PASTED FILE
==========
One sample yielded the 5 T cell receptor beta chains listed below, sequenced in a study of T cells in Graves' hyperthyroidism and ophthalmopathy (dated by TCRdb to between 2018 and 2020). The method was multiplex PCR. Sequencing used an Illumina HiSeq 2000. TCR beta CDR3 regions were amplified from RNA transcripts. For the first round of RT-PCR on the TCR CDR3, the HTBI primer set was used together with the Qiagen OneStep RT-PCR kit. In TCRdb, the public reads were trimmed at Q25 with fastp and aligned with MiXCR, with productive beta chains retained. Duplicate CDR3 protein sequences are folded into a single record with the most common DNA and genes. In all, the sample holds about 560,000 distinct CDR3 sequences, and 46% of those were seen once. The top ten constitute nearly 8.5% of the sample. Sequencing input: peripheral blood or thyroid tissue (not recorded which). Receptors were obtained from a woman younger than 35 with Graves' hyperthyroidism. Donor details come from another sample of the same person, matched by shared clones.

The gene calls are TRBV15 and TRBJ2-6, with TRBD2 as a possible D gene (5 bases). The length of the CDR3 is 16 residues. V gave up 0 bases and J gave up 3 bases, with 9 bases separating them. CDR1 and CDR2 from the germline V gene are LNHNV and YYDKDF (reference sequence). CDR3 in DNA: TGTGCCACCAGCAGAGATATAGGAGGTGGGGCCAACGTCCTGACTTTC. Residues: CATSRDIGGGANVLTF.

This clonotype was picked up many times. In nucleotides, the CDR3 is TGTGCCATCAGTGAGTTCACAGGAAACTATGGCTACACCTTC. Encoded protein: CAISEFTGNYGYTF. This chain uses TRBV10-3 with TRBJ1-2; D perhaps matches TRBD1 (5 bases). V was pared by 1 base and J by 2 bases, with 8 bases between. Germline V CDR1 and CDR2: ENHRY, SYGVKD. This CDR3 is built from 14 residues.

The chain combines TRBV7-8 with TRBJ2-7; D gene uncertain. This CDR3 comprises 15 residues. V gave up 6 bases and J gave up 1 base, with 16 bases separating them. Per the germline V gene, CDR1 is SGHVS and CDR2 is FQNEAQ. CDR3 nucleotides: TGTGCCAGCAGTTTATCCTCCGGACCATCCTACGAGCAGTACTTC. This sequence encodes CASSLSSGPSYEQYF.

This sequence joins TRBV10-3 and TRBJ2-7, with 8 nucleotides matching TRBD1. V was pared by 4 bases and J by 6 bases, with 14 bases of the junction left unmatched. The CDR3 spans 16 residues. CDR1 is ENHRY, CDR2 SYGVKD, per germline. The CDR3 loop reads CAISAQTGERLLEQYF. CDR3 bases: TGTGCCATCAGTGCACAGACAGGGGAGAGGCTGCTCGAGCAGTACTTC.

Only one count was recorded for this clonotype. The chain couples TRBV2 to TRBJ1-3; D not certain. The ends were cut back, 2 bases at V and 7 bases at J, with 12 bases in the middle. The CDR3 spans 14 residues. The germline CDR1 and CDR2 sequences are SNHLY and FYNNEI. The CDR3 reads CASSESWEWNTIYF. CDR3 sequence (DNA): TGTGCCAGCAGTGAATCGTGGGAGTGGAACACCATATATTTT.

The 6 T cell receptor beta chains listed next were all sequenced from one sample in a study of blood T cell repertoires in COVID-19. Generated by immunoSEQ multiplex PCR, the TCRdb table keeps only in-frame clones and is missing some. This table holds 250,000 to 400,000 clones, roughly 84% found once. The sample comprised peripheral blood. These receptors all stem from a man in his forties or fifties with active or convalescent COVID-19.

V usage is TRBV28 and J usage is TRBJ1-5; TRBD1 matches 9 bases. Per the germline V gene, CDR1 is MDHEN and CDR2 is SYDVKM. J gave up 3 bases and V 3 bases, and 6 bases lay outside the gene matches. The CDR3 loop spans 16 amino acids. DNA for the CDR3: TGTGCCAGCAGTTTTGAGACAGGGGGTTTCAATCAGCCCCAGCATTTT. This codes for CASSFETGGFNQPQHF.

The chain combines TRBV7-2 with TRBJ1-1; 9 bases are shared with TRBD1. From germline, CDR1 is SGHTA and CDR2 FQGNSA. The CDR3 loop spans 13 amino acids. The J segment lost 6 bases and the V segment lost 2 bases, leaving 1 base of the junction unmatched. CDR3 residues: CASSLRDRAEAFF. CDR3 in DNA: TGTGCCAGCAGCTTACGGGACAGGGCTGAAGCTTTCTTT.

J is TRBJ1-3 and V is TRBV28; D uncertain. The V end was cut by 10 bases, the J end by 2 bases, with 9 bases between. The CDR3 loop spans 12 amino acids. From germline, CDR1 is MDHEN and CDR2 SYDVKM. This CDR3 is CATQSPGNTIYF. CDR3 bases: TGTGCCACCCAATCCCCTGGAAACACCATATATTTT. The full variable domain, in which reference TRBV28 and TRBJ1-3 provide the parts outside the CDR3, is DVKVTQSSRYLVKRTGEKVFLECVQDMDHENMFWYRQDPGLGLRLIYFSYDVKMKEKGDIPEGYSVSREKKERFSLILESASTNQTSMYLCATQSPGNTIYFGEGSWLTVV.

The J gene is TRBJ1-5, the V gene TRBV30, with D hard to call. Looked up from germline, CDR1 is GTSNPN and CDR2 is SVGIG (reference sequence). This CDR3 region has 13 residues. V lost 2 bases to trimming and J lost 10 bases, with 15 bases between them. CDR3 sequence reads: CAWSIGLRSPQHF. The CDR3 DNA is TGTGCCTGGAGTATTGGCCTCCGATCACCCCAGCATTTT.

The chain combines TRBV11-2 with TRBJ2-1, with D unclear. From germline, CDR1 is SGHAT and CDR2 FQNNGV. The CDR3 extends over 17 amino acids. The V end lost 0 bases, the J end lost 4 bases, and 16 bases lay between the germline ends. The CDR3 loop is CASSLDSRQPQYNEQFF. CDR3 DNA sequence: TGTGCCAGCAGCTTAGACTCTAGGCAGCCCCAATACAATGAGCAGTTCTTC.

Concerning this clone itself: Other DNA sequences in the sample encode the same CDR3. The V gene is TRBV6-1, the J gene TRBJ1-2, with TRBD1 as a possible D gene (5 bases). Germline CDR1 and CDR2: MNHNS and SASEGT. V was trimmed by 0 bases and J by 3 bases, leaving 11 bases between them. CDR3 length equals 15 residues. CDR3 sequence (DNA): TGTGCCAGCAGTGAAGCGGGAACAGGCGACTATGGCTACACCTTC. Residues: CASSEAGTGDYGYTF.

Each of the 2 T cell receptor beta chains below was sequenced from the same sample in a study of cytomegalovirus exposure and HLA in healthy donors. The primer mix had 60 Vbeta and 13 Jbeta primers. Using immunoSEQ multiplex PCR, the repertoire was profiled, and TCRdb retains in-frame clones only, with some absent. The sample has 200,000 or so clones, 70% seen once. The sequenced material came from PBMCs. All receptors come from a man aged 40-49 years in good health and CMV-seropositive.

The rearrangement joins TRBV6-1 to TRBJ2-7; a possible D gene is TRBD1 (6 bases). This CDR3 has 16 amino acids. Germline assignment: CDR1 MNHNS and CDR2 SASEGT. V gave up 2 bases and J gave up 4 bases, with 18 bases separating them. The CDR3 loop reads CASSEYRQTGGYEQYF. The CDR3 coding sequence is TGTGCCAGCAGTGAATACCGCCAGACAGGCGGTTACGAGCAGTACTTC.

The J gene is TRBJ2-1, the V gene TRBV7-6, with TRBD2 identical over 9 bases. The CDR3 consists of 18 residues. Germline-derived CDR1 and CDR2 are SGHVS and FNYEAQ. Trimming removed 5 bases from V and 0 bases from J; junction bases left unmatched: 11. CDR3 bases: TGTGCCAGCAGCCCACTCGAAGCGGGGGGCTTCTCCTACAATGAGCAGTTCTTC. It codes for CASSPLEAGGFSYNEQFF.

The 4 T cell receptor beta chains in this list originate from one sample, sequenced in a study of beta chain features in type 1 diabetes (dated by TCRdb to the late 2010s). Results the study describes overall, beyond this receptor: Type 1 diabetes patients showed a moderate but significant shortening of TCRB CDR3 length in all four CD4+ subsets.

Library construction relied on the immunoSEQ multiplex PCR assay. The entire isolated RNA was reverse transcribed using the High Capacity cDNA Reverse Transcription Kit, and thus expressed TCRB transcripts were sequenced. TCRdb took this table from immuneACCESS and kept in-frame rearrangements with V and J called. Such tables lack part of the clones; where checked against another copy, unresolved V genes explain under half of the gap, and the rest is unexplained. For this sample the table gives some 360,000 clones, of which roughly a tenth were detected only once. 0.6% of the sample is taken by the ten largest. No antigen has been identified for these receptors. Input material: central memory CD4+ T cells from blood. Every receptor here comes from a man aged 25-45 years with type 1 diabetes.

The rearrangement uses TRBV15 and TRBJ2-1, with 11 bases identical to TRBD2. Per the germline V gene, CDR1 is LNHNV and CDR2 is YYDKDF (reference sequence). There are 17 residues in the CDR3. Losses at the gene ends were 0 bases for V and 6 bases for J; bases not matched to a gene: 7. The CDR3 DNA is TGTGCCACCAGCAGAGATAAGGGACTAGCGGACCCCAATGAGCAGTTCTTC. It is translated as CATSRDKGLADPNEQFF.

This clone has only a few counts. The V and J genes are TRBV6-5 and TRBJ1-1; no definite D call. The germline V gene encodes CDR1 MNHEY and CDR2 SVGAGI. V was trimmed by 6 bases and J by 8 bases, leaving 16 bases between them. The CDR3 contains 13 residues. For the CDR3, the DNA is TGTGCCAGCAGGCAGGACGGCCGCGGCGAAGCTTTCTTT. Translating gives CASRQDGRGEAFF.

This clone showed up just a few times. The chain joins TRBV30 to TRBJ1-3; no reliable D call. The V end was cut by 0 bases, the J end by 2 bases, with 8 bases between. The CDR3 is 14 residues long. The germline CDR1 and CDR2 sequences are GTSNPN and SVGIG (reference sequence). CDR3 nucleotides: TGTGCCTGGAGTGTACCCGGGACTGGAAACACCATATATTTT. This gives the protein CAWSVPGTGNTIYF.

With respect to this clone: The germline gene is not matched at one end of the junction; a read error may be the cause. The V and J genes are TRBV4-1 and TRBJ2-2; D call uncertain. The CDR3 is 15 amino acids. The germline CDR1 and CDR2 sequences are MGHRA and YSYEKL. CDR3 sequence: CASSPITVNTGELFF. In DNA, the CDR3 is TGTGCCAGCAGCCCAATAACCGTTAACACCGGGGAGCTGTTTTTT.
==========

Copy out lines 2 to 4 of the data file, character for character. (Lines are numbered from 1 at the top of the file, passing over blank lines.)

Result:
The gene calls are TRBV15 and TRBJ2-6, with TRBD2 as a possible D gene (5 bases). The length of the CDR3 is 16 residues. V gave up 0 bases and J gave up 3 bases, with 9 bases separating them. CDR1 and CDR2 from the germline V gene are LNHNV and YYDKDF (reference sequence). CDR3 in DNA: TGTGCCACCAGCAGAGATATAGGAGGTGGGGCCAACGTCCTGACTTTC. Residues: CATSRDIGGGANVLTF.

This clonotype was picked up many times. In nucleotides, the CDR3 is TGTGCCATCAGTGAGTTCACAGGAAACTATGGCTACACCTTC. Encoded protein: CAISEFTGNYGYTF. This chain uses TRBV10-3 with TRBJ1-2; D perhaps matches TRBD1 (5 bases). V was pared by 1 base and J by 2 bases, with 8 bases between. Germline V CDR1 and CDR2: ENHRY, SYGVKD. This CDR3 is built from 14 residues.

The chain combines TRBV7-8 with TRBJ2-7; D gene uncertain. This CDR3 comprises 15 residues. V gave up 6 bases and J gave up 1 base, with 16 bases separating them. Per the germline V gene, CDR1 is SGHVS and CDR2 is FQNEAQ. CDR3 nucleotides: TGTGCCAGCAGTTTATCCTCCGGACCATCCTACGAGCAGTACTTC. This sequence encodes CASSLSSGPSYEQYF.